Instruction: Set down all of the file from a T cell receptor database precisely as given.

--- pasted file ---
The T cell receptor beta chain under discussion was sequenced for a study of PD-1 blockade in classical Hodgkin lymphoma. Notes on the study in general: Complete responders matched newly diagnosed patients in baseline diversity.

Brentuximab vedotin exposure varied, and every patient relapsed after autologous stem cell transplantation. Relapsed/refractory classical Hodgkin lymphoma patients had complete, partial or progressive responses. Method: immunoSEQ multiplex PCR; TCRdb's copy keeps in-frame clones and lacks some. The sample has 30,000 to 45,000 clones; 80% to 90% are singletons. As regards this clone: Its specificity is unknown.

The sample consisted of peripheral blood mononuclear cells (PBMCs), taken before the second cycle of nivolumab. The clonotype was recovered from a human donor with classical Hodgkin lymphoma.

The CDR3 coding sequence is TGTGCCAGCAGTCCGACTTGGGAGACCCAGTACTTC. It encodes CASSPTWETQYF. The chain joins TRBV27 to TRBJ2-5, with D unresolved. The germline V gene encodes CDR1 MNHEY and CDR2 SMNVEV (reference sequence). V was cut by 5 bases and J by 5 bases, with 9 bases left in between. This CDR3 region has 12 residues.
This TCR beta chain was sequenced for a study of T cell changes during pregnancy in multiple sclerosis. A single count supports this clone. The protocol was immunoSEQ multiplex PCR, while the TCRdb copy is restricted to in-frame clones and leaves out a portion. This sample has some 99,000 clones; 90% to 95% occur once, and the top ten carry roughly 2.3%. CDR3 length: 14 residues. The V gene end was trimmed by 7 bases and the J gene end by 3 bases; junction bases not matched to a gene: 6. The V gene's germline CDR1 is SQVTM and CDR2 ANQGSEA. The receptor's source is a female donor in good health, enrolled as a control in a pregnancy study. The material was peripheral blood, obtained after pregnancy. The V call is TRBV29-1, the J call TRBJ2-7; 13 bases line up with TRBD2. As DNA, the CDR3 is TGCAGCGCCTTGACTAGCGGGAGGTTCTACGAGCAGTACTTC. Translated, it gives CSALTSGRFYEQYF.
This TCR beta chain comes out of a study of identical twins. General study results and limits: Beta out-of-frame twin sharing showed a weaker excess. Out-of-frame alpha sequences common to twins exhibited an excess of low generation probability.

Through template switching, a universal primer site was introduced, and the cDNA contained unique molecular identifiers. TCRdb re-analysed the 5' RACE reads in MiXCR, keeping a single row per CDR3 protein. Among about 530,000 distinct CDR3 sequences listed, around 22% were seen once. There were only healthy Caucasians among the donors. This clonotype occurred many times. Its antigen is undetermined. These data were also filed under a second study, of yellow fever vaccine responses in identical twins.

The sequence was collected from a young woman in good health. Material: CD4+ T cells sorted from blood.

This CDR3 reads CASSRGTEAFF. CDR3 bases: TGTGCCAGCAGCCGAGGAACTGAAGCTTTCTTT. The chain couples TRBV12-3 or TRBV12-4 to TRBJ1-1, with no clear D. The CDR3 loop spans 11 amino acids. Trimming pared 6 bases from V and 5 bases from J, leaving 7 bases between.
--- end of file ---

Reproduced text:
The T cell receptor beta chain under discussion was sequenced for a study of PD-1 blockade in classical Hodgkin lymphoma. Notes on the study in general: Complete responders matched newly diagnosed patients in baseline diversity.

Brentuximab vedotin exposure varied, and every patient relapsed after autologous stem cell transplantation. Relapsed/refractory classical Hodgkin lymphoma patients had complete, partial or progressive responses. Method: immunoSEQ multiplex PCR; TCRdb's copy keeps in-frame clones and lacks some. The sample has 30,000 to 45,000 clones; 80% to 90% are singletons. As regards this clone: Its specificity is unknown.

The sample consisted of peripheral blood mononuclear cells (PBMCs), taken before the second cycle of nivolumab. The clonotype was recovered from a human donor with classical Hodgkin lymphoma.

The CDR3 coding sequence is TGTGCCAGCAGTCCGACTTGGGAGACCCAGTACTTC. It encodes CASSPTWETQYF. The chain joins TRBV27 to TRBJ2-5, with D unresolved. The germline V gene encodes CDR1 MNHEY and CDR2 SMNVEV (reference sequence). V was cut by 5 bases and J by 5 bases, with 9 bases left in between. This CDR3 region has 12 residues.
This TCR beta chain was sequenced for a study of T cell changes during pregnancy in multiple sclerosis. A single count supports this clone. The protocol was immunoSEQ multiplex PCR, while the TCRdb copy is restricted to in-frame clones and leaves out a portion. This sample has some 99,000 clones; 90% to 95% occur once, and the top ten carry roughly 2.3%. CDR3 length: 14 residues. The V gene end was trimmed by 7 bases and the J gene end by 3 bases; junction bases not matched to a gene: 6. The V gene's germline CDR1 is SQVTM and CDR2 ANQGSEA. The receptor's source is a female donor in good health, enrolled as a control in a pregnancy study. The material was peripheral blood, obtained after pregnancy. The V call is TRBV29-1, the J call TRBJ2-7; 13 bases line up with TRBD2. As DNA, the CDR3 is TGCAGCGCCTTGACTAGCGGGAGGTTCTACGAGCAGTACTTC. Translated, it gives CSALTSGRFYEQYF.
This TCR beta chain comes out of a study of identical twins. General study results and limits: Beta out-of-frame twin sharing showed a weaker excess. Out-of-frame alpha sequences common to twins exhibited an excess of low generation probability.

Through template switching, a universal primer site was introduced, and the cDNA contained unique molecular identifiers. TCRdb re-analysed the 5' RACE reads in MiXCR, keeping a single row per CDR3 protein. Among about 530,000 distinct CDR3 sequences listed, around 22% were seen once. There were only healthy Caucasians among the donors. This clonotype occurred many times. Its antigen is undetermined. These data were also filed under a second study, of yellow fever vaccine responses in identical twins.

The sequence was collected from a young woman in good health. Material: CD4+ T cells sorted from blood.

This CDR3 reads CASSRGTEAFF. CDR3 bases: TGTGCCAGCAGCCGAGGAACTGAAGCTTTCTTT. The chain couples TRBV12-3 or TRBV12-4 to TRBJ1-1, with no clear D. The CDR3 loop spans 11 amino acids. Trimming pared 6 bases from V and 5 bases from J, leaving 7 bases between.